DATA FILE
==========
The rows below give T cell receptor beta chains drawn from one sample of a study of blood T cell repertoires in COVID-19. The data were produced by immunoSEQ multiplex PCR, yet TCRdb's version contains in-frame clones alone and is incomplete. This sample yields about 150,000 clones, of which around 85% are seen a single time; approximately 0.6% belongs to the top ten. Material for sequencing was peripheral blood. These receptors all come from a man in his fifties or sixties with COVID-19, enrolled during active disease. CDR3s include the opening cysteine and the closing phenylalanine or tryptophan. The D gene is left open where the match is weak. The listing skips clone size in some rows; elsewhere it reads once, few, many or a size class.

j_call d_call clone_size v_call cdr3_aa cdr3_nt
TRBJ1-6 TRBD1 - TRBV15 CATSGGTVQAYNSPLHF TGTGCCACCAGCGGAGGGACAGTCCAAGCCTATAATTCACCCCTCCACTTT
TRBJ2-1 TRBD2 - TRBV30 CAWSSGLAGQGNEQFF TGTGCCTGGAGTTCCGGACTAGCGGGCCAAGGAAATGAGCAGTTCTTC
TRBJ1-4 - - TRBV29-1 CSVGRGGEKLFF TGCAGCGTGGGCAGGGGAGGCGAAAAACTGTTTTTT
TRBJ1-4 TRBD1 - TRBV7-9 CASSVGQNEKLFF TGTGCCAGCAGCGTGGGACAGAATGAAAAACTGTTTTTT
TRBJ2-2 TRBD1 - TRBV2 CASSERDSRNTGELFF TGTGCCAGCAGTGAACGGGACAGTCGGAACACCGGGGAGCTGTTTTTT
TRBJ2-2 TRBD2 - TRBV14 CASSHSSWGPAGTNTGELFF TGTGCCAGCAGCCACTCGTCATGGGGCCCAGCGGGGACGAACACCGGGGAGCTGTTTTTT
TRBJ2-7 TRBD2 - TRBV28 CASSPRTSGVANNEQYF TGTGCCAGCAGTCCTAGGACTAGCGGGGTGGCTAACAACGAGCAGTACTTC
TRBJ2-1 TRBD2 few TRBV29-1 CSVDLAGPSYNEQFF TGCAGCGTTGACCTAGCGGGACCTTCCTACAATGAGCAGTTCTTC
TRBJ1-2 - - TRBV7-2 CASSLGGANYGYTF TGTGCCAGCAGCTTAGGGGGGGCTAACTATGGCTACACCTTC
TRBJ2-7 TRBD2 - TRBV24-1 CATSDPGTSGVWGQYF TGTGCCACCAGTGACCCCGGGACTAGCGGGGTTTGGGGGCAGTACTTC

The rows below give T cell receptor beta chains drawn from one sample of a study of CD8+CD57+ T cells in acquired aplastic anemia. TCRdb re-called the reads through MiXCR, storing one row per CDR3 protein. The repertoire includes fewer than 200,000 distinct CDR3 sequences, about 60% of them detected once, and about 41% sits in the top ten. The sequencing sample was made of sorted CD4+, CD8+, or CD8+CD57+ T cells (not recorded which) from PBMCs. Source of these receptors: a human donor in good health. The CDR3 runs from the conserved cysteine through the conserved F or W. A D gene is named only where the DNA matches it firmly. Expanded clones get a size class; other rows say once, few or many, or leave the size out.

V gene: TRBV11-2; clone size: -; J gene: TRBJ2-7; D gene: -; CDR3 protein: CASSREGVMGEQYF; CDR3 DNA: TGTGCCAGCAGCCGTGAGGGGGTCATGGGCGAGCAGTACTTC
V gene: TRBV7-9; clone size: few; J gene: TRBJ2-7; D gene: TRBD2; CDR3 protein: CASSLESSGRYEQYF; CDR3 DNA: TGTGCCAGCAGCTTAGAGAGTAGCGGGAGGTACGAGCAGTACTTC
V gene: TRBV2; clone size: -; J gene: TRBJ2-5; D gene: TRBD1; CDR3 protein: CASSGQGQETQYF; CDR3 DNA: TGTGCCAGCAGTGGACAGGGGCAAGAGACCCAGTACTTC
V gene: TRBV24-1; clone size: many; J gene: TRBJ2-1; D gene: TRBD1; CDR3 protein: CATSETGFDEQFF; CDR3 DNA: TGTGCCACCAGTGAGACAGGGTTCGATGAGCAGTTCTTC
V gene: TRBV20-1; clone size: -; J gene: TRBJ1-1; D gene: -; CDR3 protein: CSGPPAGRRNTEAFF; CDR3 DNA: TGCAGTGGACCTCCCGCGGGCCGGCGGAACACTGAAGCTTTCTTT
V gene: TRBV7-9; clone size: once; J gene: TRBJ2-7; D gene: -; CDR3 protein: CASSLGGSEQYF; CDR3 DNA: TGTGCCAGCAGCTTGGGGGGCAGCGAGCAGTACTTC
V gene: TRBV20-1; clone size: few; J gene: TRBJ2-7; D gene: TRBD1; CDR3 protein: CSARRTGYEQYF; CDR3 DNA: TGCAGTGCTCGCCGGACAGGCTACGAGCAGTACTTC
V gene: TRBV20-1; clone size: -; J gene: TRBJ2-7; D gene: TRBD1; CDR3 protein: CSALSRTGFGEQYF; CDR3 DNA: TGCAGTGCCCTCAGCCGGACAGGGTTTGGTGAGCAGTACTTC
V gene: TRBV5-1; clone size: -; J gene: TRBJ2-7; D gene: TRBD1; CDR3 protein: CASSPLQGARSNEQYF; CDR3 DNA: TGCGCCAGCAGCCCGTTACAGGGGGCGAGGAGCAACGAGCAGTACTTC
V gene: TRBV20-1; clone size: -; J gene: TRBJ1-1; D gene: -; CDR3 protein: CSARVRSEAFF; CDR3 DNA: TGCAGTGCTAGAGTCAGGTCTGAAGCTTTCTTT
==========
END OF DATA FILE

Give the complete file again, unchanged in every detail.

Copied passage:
The rows below give T cell receptor beta chains drawn from one sample of a study of blood T cell repertoires in COVID-19. The data were produced by immunoSEQ multiplex PCR, yet TCRdb's version contains in-frame clones alone and is incomplete. This sample yields about 150,000 clones, of which around 85% are seen a single time; approximately 0.6% belongs to the top ten. Material for sequencing was peripheral blood. These receptors all come from a man in his fifties or sixties with COVID-19, enrolled during active disease. CDR3s include the opening cysteine and the closing phenylalanine or tryptophan. The D gene is left open where the match is weak. The listing skips clone size in some rows; elsewhere it reads once, few, many or a size class.

j_call d_call clone_size v_call cdr3_aa cdr3_nt
TRBJ1-6 TRBD1 - TRBV15 CATSGGTVQAYNSPLHF TGTGCCACCAGCGGAGGGACAGTCCAAGCCTATAATTCACCCCTCCACTTT
TRBJ2-1 TRBD2 - TRBV30 CAWSSGLAGQGNEQFF TGTGCCTGGAGTTCCGGACTAGCGGGCCAAGGAAATGAGCAGTTCTTC
TRBJ1-4 - - TRBV29-1 CSVGRGGEKLFF TGCAGCGTGGGCAGGGGAGGCGAAAAACTGTTTTTT
TRBJ1-4 TRBD1 - TRBV7-9 CASSVGQNEKLFF TGTGCCAGCAGCGTGGGACAGAATGAAAAACTGTTTTTT
TRBJ2-2 TRBD1 - TRBV2 CASSERDSRNTGELFF TGTGCCAGCAGTGAACGGGACAGTCGGAACACCGGGGAGCTGTTTTTT
TRBJ2-2 TRBD2 - TRBV14 CASSHSSWGPAGTNTGELFF TGTGCCAGCAGCCACTCGTCATGGGGCCCAGCGGGGACGAACACCGGGGAGCTGTTTTTT
TRBJ2-7 TRBD2 - TRBV28 CASSPRTSGVANNEQYF TGTGCCAGCAGTCCTAGGACTAGCGGGGTGGCTAACAACGAGCAGTACTTC
TRBJ2-1 TRBD2 few TRBV29-1 CSVDLAGPSYNEQFF TGCAGCGTTGACCTAGCGGGACCTTCCTACAATGAGCAGTTCTTC
TRBJ1-2 - - TRBV7-2 CASSLGGANYGYTF TGTGCCAGCAGCTTAGGGGGGGCTAACTATGGCTACACCTTC
TRBJ2-7 TRBD2 - TRBV24-1 CATSDPGTSGVWGQYF TGTGCCACCAGTGACCCCGGGACTAGCGGGGTTTGGGGGCAGTACTTC

The rows below give T cell receptor beta chains drawn from one sample of a study of CD8+CD57+ T cells in acquired aplastic anemia. TCRdb re-called the reads through MiXCR, storing one row per CDR3 protein. The repertoire includes fewer than 200,000 distinct CDR3 sequences, about 60% of them detected once, and about 41% sits in the top ten. The sequencing sample was made of sorted CD4+, CD8+, or CD8+CD57+ T cells (not recorded which) from PBMCs. Source of these receptors: a human donor in good health. The CDR3 runs from the conserved cysteine through the conserved F or W. A D gene is named only where the DNA matches it firmly. Expanded clones get a size class; other rows say once, few or many, or leave the size out.

V gene: TRBV11-2; clone size: -; J gene: TRBJ2-7; D gene: -; CDR3 protein: CASSREGVMGEQYF; CDR3 DNA: TGTGCCAGCAGCCGTGAGGGGGTCATGGGCGAGCAGTACTTC
V gene: TRBV7-9; clone size: few; J gene: TRBJ2-7; D gene: TRBD2; CDR3 protein: CASSLESSGRYEQYF; CDR3 DNA: TGTGCCAGCAGCTTAGAGAGTAGCGGGAGGTACGAGCAGTACTTC
V gene: TRBV2; clone size: -; J gene: TRBJ2-5; D gene: TRBD1; CDR3 protein: CASSGQGQETQYF; CDR3 DNA: TGTGCCAGCAGTGGACAGGGGCAAGAGACCCAGTACTTC
V gene: TRBV24-1; clone size: many; J gene: TRBJ2-1; D gene: TRBD1; CDR3 protein: CATSETGFDEQFF; CDR3 DNA: TGTGCCACCAGTGAGACAGGGTTCGATGAGCAGTTCTTC
V gene: TRBV20-1; clone size: -; J gene: TRBJ1-1; D gene: -; CDR3 protein: CSGPPAGRRNTEAFF; CDR3 DNA: TGCAGTGGACCTCCCGCGGGCCGGCGGAACACTGAAGCTTTCTTT
V gene: TRBV7-9; clone size: once; J gene: TRBJ2-7; D gene: -; CDR3 protein: CASSLGGSEQYF; CDR3 DNA: TGTGCCAGCAGCTTGGGGGGCAGCGAGCAGTACTTC
V gene: TRBV20-1; clone size: few; J gene: TRBJ2-7; D gene: TRBD1; CDR3 protein: CSARRTGYEQYF; CDR3 DNA: TGCAGTGCTCGCCGGACAGGCTACGAGCAGTACTTC
V gene: TRBV20-1; clone size: -; J gene: TRBJ2-7; D gene: TRBD1; CDR3 protein: CSALSRTGFGEQYF; CDR3 DNA: TGCAGTGCCCTCAGCCGGACAGGGTTTGGTGAGCAGTACTTC
V gene: TRBV5-1; clone size: -; J gene: TRBJ2-7; D gene: TRBD1; CDR3 protein: CASSPLQGARSNEQYF; CDR3 DNA: TGCGCCAGCAGCCCGTTACAGGGGGCGAGGAGCAACGAGCAGTACTTC
V gene: TRBV20-1; clone size: -; J gene: TRBJ1-1; D gene: -; CDR3 protein: CSARVRSEAFF; CDR3 DNA: TGCAGTGCTAGAGTCAGGTCTGAAGCTTTCTTT